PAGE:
A healthy functioning furnace should burn with a blue flame and a yellow tip. As a general rule around 90% of the flame should be a dark blue color, with only the top yellow or orange.  If your pilot light is more yellow than blue then there’s a problem.

In older furnaces the pilot light serves to ignite gas for the main burner; it burns constantly and steady to maintain heat to your home or business.

A pilot light requires the correct amount of gas and air to remain steady.  Too much or gas and not enough air and you may end up with a yellow or orange flame.  This basically means that the flame is starved of sufficient oxygen.  A deep blue color is the natural color of a flame that has sufficient oxygen to keep it burning.

What’s the cause of a yellow flame?

The most common cause is a clogged air intake valve which leads into the pilot light.  A yellow flame can also be caused by damage and a faulty installation.

When the flame is yellow, it means that there is incomplete combustion of the gas which can lead to harmful carbon monoxide being released.  The flame may go out completely due to insufficient conditions to stay ignited.

The symptoms of carbon monoxide poisoning

Carbon monoxide is an invisible, odorless gas, which makes it particularly dangerous.  The main symptoms of exposure include headaches, breathlessness, dizziness, nausea and even collapse.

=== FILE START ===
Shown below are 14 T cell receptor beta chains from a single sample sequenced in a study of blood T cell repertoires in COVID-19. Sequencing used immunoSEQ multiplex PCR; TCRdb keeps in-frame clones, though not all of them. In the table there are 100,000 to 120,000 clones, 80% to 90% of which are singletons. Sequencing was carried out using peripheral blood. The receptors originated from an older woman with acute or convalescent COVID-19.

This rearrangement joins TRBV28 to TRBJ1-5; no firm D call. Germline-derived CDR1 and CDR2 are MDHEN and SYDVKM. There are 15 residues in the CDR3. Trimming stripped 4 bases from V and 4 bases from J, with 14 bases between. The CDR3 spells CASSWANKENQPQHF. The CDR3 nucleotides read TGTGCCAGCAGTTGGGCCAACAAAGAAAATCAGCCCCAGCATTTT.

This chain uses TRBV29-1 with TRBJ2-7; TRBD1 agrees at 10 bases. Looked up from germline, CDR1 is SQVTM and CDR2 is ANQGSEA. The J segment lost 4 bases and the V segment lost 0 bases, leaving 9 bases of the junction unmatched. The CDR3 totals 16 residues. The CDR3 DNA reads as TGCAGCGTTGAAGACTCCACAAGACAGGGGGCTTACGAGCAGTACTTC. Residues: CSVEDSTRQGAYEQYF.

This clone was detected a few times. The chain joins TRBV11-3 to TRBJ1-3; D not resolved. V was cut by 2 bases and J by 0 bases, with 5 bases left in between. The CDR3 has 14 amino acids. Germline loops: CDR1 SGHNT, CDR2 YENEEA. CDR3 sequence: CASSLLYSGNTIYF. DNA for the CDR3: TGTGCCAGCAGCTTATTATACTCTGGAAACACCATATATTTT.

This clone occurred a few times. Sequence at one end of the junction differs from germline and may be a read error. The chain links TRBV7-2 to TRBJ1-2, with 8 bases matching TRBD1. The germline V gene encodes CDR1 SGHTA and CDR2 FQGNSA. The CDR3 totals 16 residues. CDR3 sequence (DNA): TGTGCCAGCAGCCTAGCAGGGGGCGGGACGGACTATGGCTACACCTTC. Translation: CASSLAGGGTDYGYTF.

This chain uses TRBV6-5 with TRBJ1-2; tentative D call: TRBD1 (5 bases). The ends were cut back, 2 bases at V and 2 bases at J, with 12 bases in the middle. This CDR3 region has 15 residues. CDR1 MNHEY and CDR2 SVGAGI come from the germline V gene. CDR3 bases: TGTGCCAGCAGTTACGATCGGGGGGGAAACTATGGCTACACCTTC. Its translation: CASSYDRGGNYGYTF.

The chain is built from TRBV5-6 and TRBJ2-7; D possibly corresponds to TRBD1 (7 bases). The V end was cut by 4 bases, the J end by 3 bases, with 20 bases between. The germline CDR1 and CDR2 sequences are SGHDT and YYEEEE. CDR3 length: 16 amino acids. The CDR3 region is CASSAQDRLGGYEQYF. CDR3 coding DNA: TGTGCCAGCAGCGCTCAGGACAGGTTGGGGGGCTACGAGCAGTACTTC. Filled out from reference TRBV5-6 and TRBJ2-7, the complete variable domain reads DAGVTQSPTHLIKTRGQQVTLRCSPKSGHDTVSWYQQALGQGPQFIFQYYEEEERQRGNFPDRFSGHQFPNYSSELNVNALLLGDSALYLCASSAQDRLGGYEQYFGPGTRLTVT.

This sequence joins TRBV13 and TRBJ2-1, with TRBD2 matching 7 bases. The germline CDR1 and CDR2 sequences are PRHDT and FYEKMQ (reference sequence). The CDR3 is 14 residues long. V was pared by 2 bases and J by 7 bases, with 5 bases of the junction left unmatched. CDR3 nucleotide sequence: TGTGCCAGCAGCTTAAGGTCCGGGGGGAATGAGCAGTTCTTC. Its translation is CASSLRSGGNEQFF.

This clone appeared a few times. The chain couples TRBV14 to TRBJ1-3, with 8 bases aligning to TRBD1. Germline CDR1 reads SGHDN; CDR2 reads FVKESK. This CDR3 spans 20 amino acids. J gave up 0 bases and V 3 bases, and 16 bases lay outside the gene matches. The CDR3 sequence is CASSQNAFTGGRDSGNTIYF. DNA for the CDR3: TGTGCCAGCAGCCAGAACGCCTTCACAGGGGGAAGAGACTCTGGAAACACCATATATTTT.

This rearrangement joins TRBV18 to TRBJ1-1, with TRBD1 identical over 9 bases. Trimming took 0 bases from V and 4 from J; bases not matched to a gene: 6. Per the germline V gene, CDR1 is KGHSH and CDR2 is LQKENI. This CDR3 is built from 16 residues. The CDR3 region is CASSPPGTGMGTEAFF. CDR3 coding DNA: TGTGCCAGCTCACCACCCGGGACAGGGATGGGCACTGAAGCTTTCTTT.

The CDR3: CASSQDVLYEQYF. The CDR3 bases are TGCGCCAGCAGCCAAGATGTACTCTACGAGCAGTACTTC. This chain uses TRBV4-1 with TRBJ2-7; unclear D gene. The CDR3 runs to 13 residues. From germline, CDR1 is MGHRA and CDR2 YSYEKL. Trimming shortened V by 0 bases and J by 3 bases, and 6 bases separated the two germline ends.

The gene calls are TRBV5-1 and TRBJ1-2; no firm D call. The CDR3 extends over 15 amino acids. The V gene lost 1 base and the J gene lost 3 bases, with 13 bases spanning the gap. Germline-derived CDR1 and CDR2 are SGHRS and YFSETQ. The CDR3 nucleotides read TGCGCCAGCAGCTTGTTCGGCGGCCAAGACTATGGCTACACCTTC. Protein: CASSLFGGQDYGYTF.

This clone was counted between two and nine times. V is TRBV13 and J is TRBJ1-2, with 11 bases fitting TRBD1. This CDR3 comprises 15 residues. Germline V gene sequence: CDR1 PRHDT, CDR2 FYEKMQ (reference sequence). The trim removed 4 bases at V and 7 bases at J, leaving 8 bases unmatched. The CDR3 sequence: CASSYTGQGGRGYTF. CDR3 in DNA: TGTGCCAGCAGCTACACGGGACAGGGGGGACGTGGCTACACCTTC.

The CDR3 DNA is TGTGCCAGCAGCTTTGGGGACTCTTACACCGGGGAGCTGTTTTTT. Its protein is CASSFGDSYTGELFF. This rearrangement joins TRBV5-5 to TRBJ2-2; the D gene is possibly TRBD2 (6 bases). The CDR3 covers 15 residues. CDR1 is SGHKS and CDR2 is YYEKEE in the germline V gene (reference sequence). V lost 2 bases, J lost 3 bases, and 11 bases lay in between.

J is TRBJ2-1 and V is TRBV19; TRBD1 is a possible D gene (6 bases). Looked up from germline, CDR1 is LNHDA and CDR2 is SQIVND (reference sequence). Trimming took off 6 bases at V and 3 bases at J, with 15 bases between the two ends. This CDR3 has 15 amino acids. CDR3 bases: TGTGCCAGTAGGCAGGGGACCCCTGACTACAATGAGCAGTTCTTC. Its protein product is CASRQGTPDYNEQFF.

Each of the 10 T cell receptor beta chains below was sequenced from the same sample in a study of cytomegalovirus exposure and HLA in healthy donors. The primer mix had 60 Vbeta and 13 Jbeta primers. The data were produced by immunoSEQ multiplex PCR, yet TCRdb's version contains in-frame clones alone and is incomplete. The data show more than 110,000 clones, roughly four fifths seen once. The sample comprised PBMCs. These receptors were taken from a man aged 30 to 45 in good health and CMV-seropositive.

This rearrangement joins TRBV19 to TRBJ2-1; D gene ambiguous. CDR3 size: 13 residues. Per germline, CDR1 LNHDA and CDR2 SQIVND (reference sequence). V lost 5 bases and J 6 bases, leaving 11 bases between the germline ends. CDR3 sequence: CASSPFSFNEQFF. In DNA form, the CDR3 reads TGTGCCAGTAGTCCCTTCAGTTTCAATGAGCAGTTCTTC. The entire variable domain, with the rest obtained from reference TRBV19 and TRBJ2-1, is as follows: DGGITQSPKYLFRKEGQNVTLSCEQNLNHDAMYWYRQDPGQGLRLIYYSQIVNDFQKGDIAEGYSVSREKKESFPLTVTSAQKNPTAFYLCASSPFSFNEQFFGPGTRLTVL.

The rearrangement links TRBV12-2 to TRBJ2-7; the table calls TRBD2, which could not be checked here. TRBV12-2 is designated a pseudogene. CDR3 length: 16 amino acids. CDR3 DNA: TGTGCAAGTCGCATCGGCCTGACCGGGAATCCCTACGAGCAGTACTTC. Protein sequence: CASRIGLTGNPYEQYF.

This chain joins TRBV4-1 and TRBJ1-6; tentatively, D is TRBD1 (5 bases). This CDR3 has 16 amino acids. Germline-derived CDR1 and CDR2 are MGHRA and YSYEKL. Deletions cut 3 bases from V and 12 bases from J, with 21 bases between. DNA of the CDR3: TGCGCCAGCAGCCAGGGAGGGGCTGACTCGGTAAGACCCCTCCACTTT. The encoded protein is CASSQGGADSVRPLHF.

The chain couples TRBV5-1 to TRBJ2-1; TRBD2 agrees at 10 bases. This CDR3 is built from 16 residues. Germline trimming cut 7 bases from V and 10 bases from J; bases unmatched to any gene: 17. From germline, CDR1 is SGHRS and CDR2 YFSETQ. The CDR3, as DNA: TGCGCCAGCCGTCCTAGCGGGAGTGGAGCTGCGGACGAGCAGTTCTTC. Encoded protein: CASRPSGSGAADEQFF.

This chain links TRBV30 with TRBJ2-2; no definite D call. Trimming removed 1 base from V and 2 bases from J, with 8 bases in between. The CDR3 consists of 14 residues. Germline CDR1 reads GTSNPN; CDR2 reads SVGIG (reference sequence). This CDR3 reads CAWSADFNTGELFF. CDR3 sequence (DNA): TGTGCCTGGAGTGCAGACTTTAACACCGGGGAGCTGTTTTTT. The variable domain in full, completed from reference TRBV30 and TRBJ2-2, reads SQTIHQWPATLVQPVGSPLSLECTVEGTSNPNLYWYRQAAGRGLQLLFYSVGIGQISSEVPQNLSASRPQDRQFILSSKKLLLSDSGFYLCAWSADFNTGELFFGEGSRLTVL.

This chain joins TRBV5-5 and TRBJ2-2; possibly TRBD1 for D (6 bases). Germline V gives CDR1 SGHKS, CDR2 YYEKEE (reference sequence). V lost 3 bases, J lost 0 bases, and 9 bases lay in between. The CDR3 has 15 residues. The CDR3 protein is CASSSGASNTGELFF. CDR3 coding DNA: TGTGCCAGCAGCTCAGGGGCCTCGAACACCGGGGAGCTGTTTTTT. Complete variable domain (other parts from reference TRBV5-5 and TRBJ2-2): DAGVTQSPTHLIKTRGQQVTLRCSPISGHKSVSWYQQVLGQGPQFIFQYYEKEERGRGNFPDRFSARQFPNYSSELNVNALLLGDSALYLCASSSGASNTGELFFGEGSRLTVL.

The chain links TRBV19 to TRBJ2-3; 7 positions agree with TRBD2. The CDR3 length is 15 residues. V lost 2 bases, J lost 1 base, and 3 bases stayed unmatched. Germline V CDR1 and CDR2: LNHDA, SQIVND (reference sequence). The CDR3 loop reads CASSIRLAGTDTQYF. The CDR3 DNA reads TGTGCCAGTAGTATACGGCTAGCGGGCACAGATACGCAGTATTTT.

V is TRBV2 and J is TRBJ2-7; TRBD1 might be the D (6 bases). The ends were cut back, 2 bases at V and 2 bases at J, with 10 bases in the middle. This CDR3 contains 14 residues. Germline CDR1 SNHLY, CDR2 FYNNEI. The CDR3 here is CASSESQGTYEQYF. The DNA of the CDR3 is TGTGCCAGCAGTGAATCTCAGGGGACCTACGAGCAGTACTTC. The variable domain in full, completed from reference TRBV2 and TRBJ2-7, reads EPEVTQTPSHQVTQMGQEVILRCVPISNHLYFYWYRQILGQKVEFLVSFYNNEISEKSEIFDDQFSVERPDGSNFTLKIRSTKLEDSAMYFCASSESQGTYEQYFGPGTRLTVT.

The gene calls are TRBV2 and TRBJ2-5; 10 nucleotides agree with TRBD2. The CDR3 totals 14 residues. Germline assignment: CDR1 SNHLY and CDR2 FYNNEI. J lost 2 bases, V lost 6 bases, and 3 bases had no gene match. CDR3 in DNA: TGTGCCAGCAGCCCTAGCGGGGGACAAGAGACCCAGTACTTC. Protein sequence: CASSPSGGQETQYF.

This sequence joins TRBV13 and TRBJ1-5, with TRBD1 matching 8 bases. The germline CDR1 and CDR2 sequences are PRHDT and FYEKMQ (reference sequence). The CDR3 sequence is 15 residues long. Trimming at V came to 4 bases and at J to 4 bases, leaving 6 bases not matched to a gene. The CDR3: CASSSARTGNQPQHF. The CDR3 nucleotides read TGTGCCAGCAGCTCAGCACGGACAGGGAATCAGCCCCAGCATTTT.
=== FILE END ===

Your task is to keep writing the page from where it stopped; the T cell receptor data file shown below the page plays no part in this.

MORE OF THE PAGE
If you think you have carbon monoxide poisoning call a doctor right away.

What to do about a yellow flame?

If the yellow flame is persistent,  or the pilot light keeps going out turn off the gas supply and call a heating professional.

 

Is it time to replace your furnace?

Furnaces with standing pilot lights were common up until the mid 90s when electric ignition started to replace them.  If you still have one of the old style furnaces it is likely to be nearing the end of its lifespan (typically 15-20 years).

If you would like help switching to a newer, more energy efficient model call Superior Comfort for a reliable replacement and installation in Ansonia, Shelton, Seymour, Woodbridge and the surrounding area.